GM Ignition-Switch Battles Persist
By: Cohen, Placitella & Roth @ May 05, 2016
For car manufacturers, the last couple of years largely seem to be marked by recalls over defective automobile parts. Indeed, according to a recent article in The Wall Street Journal, a new trial is set to begin concerning defective ignition switches recalled by General Motors Co. (GM) in 2014. And as a bellwether trial, it will likely set a tone for future claims against the automaker.
Deadly Ignition-Switch Defect Settlements Have Already Cost GM More than $2 Billion
As the article notes, a trial against GM began earlier this month in connection with a defective ignition switch. At least 124 people died as a result, and legal battles against the auto giant do not look as though they will go away anytime soon. To be sure, GM has a “raft of previous settlements” in its recent past due to injuries caused by the defective ignition switch, but the automaker could not settle all claims against it.
Those settlements included the U.S. Justice Department, company shareholders, and “thousands of consumers” who were injured as a result of the product defect. And those settlements cost GM more than $2 billion. Yet numerous lawsuits remain on the car manufacturer’s horizon, reminding the company that it “still faces potential financial penalties over the faulty switch.”
To be clear, the billions of dollars for which the company already settled does not include many consumer injuries. And those injuries may result in trials with substantial jury verdicts. The first of 2016 began in lower Manhattan and could have implications for other GM victims across the country.
Defective Ignition-Switch Bellwether Trials to Begin Against GM
In mid-January, a trial against GM began in lower Manhattan. The lawsuit concerns a May 2014 crash in which a 49-year-old plaintiff has alleged serious injuries—including neck and back injuries—that happened because of a defective ignition switch in his 2003 Saturn Ion vehicle. Specifically, the plaintiff, Robert Scheuer, alleges that that the faulty ignition switch “prevented the air bag from deploying when his car crashes into a tree,” the article explains.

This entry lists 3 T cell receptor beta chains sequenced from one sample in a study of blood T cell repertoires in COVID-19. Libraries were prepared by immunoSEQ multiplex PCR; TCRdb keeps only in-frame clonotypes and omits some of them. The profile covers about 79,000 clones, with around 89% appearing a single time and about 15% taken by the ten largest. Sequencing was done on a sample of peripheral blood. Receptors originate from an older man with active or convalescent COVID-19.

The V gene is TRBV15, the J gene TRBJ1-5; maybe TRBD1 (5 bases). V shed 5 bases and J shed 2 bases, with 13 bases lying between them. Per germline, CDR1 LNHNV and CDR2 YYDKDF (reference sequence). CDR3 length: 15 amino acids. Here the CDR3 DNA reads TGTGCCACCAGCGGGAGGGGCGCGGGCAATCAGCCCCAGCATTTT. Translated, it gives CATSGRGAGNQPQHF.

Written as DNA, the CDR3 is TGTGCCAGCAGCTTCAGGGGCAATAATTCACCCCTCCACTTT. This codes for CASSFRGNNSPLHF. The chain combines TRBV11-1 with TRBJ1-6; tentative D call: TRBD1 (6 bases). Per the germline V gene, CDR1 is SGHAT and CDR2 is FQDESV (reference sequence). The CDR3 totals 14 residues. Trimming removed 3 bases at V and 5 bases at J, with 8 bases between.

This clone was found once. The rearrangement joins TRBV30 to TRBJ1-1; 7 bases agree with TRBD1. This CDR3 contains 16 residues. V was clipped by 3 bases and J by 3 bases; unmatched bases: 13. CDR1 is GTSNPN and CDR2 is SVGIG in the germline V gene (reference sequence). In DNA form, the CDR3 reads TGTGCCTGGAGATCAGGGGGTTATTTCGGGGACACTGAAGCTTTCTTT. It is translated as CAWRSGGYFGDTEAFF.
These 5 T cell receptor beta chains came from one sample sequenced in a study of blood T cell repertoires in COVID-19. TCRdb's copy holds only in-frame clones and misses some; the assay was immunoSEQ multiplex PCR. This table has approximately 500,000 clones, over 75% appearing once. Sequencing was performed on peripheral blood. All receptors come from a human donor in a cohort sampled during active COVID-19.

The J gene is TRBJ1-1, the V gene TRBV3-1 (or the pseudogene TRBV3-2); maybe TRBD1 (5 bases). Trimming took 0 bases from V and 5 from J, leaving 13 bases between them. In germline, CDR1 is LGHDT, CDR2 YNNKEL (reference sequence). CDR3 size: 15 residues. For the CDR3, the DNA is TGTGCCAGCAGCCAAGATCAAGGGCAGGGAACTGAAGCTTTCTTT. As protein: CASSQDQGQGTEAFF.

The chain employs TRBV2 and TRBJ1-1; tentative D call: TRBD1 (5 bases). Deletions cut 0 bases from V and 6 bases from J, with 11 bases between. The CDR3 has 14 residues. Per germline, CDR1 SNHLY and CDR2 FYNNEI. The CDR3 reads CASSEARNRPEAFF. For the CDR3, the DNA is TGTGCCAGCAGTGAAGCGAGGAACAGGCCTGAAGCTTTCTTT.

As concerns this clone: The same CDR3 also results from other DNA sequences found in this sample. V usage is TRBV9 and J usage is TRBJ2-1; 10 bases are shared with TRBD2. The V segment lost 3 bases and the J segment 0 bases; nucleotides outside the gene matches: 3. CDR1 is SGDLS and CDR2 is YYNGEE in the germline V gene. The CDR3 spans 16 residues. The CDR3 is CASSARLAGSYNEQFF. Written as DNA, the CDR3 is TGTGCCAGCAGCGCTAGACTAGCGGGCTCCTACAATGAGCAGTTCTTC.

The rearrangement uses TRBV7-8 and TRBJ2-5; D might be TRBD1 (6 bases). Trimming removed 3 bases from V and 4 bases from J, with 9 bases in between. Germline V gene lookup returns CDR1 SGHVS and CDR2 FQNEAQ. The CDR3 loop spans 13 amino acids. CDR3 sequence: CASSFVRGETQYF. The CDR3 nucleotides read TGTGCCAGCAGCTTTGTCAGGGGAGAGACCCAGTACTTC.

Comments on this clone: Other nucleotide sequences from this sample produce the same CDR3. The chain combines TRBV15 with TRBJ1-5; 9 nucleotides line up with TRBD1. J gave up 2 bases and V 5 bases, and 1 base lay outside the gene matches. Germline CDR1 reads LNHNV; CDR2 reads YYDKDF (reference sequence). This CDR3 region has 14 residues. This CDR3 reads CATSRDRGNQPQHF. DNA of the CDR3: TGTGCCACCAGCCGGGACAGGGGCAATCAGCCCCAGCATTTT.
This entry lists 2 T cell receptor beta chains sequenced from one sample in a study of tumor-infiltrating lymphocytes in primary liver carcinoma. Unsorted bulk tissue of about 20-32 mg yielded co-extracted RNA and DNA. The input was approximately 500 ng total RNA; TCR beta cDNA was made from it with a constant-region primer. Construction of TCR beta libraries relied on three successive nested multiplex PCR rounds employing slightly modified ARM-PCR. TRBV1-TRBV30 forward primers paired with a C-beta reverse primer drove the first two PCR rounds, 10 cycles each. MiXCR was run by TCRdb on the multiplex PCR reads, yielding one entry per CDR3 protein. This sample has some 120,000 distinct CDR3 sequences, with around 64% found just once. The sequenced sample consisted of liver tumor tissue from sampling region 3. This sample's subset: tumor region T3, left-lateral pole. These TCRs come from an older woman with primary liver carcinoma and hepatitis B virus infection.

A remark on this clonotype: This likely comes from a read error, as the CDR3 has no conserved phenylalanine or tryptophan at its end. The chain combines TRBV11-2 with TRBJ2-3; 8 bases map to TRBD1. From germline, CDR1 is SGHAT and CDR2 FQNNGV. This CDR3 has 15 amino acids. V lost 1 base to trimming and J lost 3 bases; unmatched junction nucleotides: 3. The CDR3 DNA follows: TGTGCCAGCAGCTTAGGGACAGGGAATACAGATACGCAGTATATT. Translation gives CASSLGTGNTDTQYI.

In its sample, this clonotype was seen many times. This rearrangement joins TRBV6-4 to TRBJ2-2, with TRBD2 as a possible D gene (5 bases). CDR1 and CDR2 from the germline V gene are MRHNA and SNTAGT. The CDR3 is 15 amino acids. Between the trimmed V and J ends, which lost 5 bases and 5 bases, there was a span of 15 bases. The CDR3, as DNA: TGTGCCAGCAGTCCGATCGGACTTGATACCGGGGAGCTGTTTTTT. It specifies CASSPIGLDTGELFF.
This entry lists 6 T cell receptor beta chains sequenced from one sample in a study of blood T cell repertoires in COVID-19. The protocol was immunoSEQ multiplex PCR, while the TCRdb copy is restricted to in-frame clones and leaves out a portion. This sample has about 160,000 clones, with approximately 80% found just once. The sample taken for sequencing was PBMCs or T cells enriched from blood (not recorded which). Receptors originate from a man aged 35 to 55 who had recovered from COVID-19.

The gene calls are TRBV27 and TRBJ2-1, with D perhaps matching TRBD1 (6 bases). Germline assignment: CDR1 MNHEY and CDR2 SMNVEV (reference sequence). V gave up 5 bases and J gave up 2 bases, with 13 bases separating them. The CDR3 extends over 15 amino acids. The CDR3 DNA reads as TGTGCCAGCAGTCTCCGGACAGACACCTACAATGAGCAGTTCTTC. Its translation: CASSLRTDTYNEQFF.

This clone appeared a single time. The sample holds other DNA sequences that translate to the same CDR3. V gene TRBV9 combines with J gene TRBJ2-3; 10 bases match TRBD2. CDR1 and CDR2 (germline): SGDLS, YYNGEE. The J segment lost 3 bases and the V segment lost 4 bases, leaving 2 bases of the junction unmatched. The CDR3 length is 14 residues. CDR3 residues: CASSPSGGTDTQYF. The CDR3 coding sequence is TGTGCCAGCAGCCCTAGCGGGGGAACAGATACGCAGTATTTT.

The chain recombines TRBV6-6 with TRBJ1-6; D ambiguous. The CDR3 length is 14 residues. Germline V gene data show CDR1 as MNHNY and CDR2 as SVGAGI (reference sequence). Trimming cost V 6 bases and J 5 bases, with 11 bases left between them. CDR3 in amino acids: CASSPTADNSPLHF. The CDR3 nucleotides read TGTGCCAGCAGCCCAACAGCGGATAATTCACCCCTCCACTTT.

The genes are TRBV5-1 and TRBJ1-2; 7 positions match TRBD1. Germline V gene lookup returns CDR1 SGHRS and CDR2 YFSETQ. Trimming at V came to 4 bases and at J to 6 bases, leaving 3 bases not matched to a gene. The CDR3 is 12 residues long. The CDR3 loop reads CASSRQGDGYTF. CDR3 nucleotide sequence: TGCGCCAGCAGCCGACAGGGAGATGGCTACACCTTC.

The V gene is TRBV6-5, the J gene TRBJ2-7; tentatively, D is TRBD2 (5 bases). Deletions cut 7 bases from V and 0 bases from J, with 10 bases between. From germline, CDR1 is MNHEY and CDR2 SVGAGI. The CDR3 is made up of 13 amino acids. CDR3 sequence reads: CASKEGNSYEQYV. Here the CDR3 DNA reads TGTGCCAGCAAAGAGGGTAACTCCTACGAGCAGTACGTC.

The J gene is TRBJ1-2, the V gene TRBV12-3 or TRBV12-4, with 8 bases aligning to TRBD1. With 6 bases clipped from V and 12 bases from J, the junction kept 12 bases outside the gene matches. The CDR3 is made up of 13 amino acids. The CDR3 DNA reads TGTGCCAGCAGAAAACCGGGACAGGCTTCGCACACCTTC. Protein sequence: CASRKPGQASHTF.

The plaintiff’s automobile is one of about 2.6 million cars recalled by GM back in early 2014 after the automaker learned that the ignition switch could “slip out of the run position, disabling safety features including air bags.” In addition, the defective ignition switch “affected power-steering and braking when it slipped from the run position.”
As the article notes, the Scheuer case is “the first of several ‘bellwether’ cases this year aimed at setting a pattern for additional settlements between GM and plaintiffs.” What is a bellwether case? It is one in which the outcome of trial will suggest a trend for future cases that plaintiffs may file against the automaker. As such, anyone who suffered an injury as a result of the faulty ignition switches in GM vehicles should be following this case very closely—a win for the plaintiff could signal a greater likelihood of future wins for plaintiffs who sue the car manufacturer. According to The Wall Street Journal, the Scheuer case likely will last only three weeks, after which time other plaintiffs will have a better idea of how juries may go when it comes to deciding for or against GM.
In the meantime, if you or someone you love suffered injuries due to an automobile defect, a Philadelphia product liability lawyer can answer your questions about filing a claim for financial compensation. Contact Cohen Placitella & Roth, P.C. today to learn more about filing a product defect lawsuit.